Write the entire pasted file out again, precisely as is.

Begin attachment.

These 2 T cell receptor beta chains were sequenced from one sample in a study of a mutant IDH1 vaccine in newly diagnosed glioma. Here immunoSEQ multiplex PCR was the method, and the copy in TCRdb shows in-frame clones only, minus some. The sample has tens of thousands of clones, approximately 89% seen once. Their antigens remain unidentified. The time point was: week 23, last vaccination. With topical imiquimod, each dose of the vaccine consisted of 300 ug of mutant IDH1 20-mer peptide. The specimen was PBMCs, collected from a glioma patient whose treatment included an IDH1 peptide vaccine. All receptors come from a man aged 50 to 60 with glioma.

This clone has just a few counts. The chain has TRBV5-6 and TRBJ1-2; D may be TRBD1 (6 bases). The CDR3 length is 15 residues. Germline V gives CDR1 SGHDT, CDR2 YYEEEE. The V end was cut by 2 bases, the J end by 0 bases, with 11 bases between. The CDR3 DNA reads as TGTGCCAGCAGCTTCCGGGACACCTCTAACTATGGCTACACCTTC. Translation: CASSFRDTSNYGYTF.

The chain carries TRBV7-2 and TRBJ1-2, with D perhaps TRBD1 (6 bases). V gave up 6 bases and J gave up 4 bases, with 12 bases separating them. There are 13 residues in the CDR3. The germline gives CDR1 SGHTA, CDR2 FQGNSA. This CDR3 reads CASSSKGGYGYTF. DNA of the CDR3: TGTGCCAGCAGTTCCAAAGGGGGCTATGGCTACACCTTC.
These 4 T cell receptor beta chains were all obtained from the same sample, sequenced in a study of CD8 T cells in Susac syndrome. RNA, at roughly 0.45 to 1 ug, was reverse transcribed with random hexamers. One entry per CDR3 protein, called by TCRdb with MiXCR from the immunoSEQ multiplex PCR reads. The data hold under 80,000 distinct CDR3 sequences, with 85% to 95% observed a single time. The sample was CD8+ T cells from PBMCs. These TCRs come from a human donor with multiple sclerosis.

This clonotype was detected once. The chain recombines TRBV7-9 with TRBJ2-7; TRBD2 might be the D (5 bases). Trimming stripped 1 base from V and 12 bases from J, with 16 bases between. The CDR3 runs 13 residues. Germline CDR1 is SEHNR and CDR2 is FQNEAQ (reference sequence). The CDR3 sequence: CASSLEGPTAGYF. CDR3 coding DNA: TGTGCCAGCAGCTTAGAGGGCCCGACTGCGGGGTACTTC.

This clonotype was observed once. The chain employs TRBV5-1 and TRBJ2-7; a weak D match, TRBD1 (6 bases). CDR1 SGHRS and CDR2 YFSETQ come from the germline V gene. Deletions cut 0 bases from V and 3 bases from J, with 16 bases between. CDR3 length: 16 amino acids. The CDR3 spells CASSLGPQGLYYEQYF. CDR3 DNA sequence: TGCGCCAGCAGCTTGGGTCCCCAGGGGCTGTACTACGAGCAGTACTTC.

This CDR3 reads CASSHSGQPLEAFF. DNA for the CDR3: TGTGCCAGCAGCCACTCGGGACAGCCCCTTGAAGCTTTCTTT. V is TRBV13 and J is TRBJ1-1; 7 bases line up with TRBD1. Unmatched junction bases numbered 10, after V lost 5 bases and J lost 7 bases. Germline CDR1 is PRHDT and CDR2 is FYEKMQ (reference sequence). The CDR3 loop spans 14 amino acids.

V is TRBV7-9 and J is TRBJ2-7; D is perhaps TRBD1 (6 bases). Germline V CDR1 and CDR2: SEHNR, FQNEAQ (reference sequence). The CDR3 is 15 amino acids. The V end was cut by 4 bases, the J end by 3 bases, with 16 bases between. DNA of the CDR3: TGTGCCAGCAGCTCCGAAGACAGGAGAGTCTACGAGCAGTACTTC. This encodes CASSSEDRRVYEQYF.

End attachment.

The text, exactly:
These 2 T cell receptor beta chains were sequenced from one sample in a study of a mutant IDH1 vaccine in newly diagnosed glioma. Here immunoSEQ multiplex PCR was the method, and the copy in TCRdb shows in-frame clones only, minus some. The sample has tens of thousands of clones, approximately 89% seen once. Their antigens remain unidentified. The time point was: week 23, last vaccination. With topical imiquimod, each dose of the vaccine consisted of 300 ug of mutant IDH1 20-mer peptide. The specimen was PBMCs, collected from a glioma patient whose treatment included an IDH1 peptide vaccine. All receptors come from a man aged 50 to 60 with glioma.

This clone has just a few counts. The chain has TRBV5-6 and TRBJ1-2; D may be TRBD1 (6 bases). The CDR3 length is 15 residues. Germline V gives CDR1 SGHDT, CDR2 YYEEEE. The V end was cut by 2 bases, the J end by 0 bases, with 11 bases between. The CDR3 DNA reads as TGTGCCAGCAGCTTCCGGGACACCTCTAACTATGGCTACACCTTC. Translation: CASSFRDTSNYGYTF.

The chain carries TRBV7-2 and TRBJ1-2, with D perhaps TRBD1 (6 bases). V gave up 6 bases and J gave up 4 bases, with 12 bases separating them. There are 13 residues in the CDR3. The germline gives CDR1 SGHTA, CDR2 FQGNSA. This CDR3 reads CASSSKGGYGYTF. DNA of the CDR3: TGTGCCAGCAGTTCCAAAGGGGGCTATGGCTACACCTTC.
These 4 T cell receptor beta chains were all obtained from the same sample, sequenced in a study of CD8 T cells in Susac syndrome. RNA, at roughly 0.45 to 1 ug, was reverse transcribed with random hexamers. One entry per CDR3 protein, called by TCRdb with MiXCR from the immunoSEQ multiplex PCR reads. The data hold under 80,000 distinct CDR3 sequences, with 85% to 95% observed a single time. The sample was CD8+ T cells from PBMCs. These TCRs come from a human donor with multiple sclerosis.

This clonotype was detected once. The chain recombines TRBV7-9 with TRBJ2-7; TRBD2 might be the D (5 bases). Trimming stripped 1 base from V and 12 bases from J, with 16 bases between. The CDR3 runs 13 residues. Germline CDR1 is SEHNR and CDR2 is FQNEAQ (reference sequence). The CDR3 sequence: CASSLEGPTAGYF. CDR3 coding DNA: TGTGCCAGCAGCTTAGAGGGCCCGACTGCGGGGTACTTC.

This clonotype was observed once. The chain employs TRBV5-1 and TRBJ2-7; a weak D match, TRBD1 (6 bases). CDR1 SGHRS and CDR2 YFSETQ come from the germline V gene. Deletions cut 0 bases from V and 3 bases from J, with 16 bases between. CDR3 length: 16 amino acids. The CDR3 spells CASSLGPQGLYYEQYF. CDR3 DNA sequence: TGCGCCAGCAGCTTGGGTCCCCAGGGGCTGTACTACGAGCAGTACTTC.

This CDR3 reads CASSHSGQPLEAFF. DNA for the CDR3: TGTGCCAGCAGCCACTCGGGACAGCCCCTTGAAGCTTTCTTT. V is TRBV13 and J is TRBJ1-1; 7 bases line up with TRBD1. Unmatched junction bases numbered 10, after V lost 5 bases and J lost 7 bases. Germline CDR1 is PRHDT and CDR2 is FYEKMQ (reference sequence). The CDR3 loop spans 14 amino acids.

V is TRBV7-9 and J is TRBJ2-7; D is perhaps TRBD1 (6 bases). Germline V CDR1 and CDR2: SEHNR, FQNEAQ (reference sequence). The CDR3 is 15 amino acids. The V end was cut by 4 bases, the J end by 3 bases, with 16 bases between. DNA of the CDR3: TGTGCCAGCAGCTCCGAAGACAGGAGAGTCTACGAGCAGTACTTC. This encodes CASSSEDRRVYEQYF.